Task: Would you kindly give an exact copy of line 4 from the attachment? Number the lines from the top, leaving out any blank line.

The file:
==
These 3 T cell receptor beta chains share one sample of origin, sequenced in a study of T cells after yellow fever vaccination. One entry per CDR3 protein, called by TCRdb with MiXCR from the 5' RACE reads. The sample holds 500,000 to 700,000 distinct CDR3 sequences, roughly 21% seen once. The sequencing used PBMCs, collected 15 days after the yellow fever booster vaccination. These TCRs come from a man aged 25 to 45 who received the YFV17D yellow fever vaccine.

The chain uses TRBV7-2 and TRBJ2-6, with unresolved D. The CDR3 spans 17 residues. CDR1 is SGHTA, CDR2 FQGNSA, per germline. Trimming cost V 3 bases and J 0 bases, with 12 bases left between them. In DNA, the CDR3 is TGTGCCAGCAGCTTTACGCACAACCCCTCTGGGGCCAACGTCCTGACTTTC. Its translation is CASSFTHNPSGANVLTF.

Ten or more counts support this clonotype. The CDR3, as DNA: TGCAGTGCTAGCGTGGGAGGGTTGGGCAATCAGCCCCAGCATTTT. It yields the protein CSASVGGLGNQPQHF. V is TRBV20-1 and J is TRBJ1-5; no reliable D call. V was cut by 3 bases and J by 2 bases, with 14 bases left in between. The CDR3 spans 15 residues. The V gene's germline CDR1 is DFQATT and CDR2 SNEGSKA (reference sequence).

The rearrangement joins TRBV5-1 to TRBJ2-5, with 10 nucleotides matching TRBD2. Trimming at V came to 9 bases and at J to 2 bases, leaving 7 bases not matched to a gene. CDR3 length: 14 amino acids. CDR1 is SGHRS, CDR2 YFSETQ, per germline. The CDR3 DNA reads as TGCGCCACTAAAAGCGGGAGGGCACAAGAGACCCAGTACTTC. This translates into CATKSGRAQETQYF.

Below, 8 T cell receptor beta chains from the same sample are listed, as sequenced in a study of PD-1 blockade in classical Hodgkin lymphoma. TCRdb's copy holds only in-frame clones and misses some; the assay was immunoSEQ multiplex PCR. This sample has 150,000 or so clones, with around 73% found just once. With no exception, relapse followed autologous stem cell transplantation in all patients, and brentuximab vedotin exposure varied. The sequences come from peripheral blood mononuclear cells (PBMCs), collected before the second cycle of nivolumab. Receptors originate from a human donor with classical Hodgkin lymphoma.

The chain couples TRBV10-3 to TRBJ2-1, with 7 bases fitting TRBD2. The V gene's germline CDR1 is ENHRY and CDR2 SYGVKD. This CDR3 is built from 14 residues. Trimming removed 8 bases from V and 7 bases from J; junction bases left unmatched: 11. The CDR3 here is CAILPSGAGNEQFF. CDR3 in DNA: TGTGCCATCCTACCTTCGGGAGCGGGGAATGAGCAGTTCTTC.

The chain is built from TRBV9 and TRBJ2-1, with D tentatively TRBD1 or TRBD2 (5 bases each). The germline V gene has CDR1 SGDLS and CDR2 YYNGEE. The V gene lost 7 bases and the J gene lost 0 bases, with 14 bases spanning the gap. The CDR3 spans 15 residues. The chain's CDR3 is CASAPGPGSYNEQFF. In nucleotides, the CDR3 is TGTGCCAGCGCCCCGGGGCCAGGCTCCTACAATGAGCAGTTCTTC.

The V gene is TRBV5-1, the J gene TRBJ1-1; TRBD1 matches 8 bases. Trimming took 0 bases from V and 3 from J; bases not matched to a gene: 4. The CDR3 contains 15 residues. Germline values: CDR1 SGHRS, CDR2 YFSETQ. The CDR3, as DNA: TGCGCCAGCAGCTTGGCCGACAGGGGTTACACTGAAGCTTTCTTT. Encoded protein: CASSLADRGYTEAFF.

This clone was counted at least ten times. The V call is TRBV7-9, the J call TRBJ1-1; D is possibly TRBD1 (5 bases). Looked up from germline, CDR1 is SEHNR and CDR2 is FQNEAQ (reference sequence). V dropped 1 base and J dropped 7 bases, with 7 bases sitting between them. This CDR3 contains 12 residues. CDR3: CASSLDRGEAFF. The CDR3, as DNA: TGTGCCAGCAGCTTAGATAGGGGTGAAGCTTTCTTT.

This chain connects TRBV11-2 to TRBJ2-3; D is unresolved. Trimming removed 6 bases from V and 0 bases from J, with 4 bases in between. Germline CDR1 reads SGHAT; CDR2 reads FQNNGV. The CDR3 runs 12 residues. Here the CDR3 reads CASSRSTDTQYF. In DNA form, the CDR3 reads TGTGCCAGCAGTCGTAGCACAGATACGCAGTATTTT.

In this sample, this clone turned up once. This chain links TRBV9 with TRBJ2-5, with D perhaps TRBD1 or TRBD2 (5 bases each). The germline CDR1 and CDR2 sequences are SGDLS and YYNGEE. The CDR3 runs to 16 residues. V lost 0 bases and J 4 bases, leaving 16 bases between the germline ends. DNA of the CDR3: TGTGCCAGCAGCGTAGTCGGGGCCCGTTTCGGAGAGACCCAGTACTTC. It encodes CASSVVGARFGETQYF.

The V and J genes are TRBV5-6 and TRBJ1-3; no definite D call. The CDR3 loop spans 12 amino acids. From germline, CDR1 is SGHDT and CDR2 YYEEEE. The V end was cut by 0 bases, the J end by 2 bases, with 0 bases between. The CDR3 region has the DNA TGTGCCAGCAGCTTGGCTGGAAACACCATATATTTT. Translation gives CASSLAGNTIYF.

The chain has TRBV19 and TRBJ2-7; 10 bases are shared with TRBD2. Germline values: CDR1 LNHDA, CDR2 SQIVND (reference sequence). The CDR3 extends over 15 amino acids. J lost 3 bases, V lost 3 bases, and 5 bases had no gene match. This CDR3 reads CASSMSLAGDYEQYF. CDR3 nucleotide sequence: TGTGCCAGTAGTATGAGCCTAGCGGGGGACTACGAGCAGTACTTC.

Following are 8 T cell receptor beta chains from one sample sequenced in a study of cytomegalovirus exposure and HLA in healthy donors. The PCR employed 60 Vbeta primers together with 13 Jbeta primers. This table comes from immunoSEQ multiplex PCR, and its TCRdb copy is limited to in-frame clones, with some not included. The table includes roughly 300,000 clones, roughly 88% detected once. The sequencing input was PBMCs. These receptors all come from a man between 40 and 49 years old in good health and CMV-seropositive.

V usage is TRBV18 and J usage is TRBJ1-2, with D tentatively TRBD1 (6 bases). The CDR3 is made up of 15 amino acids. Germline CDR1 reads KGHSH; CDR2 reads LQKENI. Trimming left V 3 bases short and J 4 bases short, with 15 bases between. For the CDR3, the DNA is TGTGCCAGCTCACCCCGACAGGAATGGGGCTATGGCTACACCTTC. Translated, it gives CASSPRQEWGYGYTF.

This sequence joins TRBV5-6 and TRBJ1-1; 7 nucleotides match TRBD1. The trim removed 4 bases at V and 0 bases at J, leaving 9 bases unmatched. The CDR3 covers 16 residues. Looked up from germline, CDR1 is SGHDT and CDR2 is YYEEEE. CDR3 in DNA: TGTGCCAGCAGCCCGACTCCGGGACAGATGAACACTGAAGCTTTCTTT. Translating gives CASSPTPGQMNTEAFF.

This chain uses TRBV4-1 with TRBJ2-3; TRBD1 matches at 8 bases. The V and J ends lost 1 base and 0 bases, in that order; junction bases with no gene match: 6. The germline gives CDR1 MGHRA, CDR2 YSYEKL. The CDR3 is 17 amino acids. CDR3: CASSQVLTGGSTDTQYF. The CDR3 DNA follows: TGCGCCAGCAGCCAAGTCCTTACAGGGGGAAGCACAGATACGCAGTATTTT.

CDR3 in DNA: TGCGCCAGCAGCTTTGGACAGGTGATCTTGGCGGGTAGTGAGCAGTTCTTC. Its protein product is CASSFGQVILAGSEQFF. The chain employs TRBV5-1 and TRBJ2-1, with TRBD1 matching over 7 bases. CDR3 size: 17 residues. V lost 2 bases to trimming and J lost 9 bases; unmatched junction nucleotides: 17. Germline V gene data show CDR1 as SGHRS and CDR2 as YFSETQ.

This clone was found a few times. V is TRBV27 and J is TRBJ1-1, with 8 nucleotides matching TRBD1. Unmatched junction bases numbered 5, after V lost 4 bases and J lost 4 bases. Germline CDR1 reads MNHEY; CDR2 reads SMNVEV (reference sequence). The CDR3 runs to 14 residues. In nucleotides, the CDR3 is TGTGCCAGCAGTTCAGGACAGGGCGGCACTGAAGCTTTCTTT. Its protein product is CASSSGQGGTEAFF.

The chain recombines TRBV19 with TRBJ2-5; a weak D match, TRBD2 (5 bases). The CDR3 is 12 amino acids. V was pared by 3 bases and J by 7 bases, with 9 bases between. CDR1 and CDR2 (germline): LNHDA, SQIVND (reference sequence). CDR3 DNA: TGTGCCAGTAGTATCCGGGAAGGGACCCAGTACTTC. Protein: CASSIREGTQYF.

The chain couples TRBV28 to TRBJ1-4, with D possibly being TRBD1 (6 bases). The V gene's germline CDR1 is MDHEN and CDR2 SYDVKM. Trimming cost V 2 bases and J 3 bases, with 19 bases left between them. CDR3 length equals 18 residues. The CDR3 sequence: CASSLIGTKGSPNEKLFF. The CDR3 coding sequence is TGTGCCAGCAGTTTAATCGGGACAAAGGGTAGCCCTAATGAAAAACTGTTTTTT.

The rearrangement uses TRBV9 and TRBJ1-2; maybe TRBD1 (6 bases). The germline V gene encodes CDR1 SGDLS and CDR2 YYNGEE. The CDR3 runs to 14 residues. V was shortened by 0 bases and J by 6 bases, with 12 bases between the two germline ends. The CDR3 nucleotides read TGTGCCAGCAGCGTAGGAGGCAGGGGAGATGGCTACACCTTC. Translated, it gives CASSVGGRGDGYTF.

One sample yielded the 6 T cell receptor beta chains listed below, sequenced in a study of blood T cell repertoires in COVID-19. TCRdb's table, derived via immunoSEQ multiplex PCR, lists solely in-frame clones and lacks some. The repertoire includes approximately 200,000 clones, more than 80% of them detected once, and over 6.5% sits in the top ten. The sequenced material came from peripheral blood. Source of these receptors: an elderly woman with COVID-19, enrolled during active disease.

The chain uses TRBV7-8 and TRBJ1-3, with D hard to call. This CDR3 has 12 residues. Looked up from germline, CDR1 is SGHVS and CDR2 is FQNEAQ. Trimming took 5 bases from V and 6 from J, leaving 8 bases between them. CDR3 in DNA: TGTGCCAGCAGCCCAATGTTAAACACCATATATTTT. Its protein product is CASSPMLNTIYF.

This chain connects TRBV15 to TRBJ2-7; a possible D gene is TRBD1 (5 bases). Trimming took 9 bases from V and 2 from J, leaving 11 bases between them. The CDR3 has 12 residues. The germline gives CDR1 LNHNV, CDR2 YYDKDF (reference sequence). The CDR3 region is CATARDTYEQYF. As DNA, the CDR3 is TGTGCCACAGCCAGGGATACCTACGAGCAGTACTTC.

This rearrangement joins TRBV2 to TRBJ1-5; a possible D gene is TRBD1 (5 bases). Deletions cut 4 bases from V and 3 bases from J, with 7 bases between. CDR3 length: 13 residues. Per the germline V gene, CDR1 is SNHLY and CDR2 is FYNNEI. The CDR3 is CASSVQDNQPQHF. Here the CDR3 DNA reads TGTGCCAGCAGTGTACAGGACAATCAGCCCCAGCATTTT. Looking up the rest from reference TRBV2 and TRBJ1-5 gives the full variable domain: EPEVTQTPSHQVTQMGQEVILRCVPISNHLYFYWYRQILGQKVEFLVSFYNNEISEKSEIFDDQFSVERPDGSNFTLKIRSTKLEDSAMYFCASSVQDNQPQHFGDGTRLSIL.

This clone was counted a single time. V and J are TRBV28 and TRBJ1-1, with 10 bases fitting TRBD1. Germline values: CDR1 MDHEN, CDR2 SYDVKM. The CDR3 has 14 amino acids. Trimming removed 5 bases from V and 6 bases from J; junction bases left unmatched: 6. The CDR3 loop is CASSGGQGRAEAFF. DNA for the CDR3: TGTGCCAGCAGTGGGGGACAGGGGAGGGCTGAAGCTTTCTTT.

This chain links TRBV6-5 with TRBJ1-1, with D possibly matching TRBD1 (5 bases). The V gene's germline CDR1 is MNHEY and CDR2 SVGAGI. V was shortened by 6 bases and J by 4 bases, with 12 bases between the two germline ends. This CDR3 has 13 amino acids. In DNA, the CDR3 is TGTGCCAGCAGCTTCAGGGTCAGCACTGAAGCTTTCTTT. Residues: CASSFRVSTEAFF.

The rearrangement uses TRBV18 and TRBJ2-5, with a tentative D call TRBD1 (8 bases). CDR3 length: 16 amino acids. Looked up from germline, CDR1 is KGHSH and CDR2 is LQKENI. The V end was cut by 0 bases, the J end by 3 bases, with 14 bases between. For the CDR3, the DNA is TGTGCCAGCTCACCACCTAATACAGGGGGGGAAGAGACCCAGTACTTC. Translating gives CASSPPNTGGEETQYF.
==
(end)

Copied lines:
The rearrangement joins TRBV5-1 to TRBJ2-5, with 10 nucleotides matching TRBD2. Trimming at V came to 9 bases and at J to 2 bases, leaving 7 bases not matched to a gene. CDR3 length: 14 amino acids. CDR1 is SGHRS, CDR2 YFSETQ, per germline. The CDR3 DNA reads as TGCGCCACTAAAAGCGGGAGGGCACAAGAGACCCAGTACTTC. This translates into CATKSGRAQETQYF.